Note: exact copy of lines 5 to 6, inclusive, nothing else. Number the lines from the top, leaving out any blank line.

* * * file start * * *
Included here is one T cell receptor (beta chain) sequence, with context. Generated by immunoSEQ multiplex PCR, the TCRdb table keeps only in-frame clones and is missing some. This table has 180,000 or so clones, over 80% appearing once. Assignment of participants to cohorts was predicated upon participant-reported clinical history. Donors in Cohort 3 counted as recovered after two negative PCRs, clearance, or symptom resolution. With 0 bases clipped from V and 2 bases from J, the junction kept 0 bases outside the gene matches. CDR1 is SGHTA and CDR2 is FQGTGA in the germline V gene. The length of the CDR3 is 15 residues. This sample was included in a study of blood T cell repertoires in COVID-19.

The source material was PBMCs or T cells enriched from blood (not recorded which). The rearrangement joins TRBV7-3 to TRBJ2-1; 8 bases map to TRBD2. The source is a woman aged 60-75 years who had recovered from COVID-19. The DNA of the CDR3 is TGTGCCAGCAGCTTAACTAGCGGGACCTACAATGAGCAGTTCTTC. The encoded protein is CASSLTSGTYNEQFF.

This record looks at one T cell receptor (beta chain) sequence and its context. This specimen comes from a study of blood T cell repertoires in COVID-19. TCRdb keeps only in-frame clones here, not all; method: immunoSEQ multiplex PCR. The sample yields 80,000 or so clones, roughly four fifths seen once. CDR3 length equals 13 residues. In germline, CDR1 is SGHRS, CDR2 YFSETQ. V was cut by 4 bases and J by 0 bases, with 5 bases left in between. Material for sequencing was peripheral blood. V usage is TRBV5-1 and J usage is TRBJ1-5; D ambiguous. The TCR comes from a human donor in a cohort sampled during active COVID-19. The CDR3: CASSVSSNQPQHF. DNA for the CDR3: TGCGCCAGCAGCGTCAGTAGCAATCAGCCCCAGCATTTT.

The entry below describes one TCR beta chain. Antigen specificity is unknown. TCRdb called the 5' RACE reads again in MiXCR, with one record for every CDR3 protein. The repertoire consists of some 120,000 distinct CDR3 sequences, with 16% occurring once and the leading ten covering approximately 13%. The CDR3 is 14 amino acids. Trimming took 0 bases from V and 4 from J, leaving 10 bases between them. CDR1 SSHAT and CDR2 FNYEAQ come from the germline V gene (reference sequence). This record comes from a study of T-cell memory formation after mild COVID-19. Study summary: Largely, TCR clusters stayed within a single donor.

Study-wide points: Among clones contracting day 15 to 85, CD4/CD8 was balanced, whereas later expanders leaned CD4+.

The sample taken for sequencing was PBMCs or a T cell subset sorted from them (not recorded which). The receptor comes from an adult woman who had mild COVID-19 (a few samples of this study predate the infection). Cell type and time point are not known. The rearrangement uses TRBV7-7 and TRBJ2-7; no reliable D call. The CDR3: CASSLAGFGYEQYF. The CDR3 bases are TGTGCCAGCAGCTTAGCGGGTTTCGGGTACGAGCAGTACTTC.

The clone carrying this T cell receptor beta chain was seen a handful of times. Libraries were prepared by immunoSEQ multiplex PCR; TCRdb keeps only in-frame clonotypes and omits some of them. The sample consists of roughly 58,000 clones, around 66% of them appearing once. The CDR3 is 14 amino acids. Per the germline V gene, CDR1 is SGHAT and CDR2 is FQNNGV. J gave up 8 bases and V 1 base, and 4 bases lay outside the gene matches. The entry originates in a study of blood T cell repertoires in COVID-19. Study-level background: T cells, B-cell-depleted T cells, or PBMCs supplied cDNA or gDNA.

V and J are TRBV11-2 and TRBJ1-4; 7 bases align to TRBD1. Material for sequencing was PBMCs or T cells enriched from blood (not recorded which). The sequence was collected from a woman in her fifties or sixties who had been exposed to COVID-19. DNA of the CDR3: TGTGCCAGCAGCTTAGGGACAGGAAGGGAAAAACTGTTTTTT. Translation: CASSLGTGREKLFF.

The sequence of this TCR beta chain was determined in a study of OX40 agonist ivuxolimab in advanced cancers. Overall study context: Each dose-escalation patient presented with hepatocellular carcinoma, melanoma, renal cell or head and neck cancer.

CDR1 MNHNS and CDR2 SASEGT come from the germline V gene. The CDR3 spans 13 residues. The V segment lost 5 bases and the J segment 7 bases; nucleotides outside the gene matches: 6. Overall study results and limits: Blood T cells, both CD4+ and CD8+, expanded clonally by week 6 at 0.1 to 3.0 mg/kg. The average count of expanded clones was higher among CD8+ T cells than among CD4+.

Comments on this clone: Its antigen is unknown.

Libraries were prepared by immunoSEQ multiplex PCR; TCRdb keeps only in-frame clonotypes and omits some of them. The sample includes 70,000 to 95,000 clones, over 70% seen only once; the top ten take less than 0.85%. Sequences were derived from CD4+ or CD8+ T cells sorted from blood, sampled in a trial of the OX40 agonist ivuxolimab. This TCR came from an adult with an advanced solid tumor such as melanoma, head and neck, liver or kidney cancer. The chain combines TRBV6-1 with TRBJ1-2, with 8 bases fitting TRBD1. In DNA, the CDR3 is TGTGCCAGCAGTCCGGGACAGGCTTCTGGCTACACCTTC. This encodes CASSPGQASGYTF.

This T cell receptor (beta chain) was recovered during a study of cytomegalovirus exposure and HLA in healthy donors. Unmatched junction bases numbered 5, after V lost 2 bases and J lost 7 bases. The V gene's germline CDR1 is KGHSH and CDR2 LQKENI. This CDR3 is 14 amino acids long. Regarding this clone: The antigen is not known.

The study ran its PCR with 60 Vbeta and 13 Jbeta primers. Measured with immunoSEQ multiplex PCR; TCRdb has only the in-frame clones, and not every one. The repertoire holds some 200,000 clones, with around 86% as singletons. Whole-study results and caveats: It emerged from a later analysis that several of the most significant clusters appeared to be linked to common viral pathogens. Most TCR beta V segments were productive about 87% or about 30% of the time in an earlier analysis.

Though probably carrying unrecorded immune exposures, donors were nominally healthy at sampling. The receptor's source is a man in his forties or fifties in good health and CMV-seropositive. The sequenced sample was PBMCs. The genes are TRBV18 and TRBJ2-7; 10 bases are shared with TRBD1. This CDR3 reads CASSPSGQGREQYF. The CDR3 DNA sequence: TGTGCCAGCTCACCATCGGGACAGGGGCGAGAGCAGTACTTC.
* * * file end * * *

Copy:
Study-wide points: Among clones contracting day 15 to 85, CD4/CD8 was balanced, whereas later expanders leaned CD4+.

The sample taken for sequencing was PBMCs or a T cell subset sorted from them (not recorded which). The receptor comes from an adult woman who had mild COVID-19 (a few samples of this study predate the infection). Cell type and time point are not known. The rearrangement uses TRBV7-7 and TRBJ2-7; no reliable D call. The CDR3: CASSLAGFGYEQYF. The CDR3 bases are TGTGCCAGCAGCTTAGCGGGTTTCGGGTACGAGCAGTACTTC.